Hydraulic fracturing optimization : experimental investigation of multiple fracture growth homogeneity via perforation cluster distribution

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2016-05
Authors
Michael, Andreas
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Abstract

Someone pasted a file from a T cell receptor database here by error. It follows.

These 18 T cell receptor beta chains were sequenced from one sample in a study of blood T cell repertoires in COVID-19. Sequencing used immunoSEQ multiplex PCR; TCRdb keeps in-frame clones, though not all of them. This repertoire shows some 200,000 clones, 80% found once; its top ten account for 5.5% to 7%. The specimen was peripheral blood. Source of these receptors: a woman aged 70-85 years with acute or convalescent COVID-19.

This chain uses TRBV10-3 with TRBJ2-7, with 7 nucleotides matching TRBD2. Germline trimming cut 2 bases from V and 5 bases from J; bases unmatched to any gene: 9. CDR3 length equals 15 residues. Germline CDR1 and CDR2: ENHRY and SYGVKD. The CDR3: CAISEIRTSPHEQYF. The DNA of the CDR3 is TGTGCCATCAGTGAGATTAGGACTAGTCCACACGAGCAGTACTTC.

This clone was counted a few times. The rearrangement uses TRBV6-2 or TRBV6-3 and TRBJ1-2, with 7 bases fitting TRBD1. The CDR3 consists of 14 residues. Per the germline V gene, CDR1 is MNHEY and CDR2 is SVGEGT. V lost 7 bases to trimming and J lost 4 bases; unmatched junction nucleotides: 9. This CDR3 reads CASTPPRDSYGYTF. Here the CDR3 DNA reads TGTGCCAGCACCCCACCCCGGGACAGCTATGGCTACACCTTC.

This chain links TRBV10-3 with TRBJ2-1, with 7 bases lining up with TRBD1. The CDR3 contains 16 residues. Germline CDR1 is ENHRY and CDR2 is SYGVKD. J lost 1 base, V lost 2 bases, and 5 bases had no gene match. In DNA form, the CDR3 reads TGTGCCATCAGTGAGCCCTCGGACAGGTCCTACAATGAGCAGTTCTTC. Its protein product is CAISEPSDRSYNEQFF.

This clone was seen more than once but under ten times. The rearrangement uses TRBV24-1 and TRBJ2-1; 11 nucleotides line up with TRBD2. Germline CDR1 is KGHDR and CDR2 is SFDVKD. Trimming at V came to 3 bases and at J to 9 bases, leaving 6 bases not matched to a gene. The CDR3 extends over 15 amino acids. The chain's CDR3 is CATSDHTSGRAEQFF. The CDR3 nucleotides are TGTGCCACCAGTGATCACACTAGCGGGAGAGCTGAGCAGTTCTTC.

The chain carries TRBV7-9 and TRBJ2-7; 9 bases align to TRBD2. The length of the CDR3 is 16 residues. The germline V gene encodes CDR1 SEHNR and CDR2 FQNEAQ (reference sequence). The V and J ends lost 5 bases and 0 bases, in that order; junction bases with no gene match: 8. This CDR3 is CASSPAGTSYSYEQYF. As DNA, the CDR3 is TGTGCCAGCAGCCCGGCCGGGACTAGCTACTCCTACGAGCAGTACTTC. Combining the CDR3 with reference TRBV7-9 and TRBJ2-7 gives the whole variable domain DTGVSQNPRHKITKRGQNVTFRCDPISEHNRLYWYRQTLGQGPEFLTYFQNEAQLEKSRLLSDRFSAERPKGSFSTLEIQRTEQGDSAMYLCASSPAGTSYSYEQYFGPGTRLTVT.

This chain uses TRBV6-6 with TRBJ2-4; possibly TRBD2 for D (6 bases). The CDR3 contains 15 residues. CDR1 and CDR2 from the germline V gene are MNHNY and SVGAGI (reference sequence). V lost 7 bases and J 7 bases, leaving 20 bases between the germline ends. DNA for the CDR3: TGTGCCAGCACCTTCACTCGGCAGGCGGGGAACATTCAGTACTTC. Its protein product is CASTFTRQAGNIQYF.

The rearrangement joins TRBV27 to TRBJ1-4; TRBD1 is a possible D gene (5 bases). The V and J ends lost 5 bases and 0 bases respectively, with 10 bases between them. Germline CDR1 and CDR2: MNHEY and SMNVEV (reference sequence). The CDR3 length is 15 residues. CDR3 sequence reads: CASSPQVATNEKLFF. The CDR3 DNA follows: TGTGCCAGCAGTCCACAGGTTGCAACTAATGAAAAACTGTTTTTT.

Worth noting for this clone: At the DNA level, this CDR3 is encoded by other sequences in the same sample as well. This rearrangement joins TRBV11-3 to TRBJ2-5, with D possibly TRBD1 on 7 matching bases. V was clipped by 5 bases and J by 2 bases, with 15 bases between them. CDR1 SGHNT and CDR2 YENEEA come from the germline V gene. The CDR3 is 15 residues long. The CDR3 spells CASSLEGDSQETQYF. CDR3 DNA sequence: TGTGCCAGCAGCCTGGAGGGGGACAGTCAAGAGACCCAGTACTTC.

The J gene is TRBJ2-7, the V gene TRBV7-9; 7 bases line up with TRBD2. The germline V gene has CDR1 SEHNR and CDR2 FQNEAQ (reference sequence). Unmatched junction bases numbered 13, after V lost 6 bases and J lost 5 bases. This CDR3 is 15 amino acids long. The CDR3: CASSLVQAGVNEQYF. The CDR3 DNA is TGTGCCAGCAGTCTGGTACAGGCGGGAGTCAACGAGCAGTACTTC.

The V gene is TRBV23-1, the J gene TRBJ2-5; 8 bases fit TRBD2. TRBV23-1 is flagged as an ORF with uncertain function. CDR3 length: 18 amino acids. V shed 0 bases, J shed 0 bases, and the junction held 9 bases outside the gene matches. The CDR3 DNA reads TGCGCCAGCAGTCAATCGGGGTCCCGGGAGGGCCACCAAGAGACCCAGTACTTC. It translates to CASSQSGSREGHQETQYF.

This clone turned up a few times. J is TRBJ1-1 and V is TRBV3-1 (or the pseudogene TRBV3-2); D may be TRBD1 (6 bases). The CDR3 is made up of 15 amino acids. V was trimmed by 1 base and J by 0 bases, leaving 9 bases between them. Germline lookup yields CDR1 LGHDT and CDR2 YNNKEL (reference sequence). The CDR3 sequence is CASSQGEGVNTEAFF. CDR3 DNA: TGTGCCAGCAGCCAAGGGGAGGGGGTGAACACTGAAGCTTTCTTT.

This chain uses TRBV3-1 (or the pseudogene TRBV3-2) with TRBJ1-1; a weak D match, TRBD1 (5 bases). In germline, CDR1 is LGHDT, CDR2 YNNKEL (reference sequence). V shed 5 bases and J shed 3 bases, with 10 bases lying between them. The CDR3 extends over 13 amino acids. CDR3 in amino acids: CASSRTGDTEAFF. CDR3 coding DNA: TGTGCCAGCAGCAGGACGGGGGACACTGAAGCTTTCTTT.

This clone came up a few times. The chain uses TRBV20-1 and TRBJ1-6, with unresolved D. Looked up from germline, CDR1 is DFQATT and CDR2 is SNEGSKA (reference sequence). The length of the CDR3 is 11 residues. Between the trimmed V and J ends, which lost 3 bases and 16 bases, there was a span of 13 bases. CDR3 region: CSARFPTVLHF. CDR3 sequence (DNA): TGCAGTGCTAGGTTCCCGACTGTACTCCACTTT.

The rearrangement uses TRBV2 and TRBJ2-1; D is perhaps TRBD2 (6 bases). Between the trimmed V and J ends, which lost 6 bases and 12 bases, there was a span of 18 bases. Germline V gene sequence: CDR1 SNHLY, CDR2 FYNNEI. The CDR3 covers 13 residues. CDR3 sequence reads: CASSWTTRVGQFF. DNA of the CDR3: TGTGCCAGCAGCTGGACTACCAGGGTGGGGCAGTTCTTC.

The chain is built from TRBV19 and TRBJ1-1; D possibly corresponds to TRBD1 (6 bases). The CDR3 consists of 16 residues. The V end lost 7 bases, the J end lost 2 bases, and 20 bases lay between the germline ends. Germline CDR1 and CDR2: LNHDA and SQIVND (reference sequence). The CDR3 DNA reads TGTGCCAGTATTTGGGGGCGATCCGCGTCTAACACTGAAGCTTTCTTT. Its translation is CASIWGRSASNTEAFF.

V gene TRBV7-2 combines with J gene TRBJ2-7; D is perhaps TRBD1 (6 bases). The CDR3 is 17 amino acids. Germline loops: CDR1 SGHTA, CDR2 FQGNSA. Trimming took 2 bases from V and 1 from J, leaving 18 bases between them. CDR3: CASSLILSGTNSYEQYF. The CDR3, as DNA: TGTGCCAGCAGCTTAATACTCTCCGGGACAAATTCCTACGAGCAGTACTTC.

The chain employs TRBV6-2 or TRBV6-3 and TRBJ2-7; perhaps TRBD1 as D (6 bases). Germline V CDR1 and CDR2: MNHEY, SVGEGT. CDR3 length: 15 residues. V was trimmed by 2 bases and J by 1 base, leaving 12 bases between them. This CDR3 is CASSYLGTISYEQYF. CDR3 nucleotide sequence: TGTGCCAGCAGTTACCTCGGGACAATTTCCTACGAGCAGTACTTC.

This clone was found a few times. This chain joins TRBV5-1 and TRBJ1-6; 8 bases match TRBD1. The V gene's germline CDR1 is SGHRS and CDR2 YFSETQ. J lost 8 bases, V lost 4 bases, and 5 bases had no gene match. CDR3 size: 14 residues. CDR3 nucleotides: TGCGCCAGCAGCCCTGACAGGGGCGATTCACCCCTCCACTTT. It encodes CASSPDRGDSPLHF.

Hydraulic fracturing is a reservoir stimulation technique used in the petroleum industry since 1947. High pressure fluid composed mainly of water generates cracks near the wellbore improving the surrounding permeability and enhancing the flow of oil and gas to the surface. Advances in hydraulic fracturing coupled with developments in horizontal drilling, have unlocked vast quantities of unconventional resources, previously believed impossible to be produced. Fracture creation induces perturbations in the nearby in-situ stress regime suppressing the initiation and propagation of other fractures. Neighboring fractures are affected by this stress shadow effect, causing them to grow dissimilarly and they receive unequal portions of the injected fluid. Numerical simulation models have shown that non-uniform perforation cluster distributions with interior fractures closer to the exterior ones can balance out these stress shadow effects, promoting more homogeneous multiple fracture growth compared to uniform perforation cluster distributions. In this work, laboratory-scale tests on three perforation configurations are performed on transparent specimens using distinctly colored fracturing fluids such that fracture growth can be observed. A normal faulting stress regime is replicated with the introduction of an overburden load in a confined space. The results have shown that uniform perforation spacing configurations yields higher degree of fracture growth homogeneity, as maximum spacing minimizes stress shadow effects, compared to moving the middle perforation closer to the toe, or heel of the horizontal well. The experiments also showed a proclivity to form one dominant fracture. Time delay, neglected in most theoretical modelling studies, between fracture initiations is found to be a key parameter and is believed to be one of the major factors promoting this dominant fracture tendency along with wellbore pressure gradients. Moreover, in several cases, the injected bypassed perforation(s) to generate fracture(s) downstream. Finally, the compressibility of the fracturing fluid triggered somewhat unexpected transient pressure behavior. The understanding of the stress shadow effects and what influences them could lead to optimization of hydraulic fracturing treatment design in terms of productivity and cost. Therefore, achieving more homogeneous multiple fracture growth patterns can be pivotal on the economic feasibility of several stimulation treatments.

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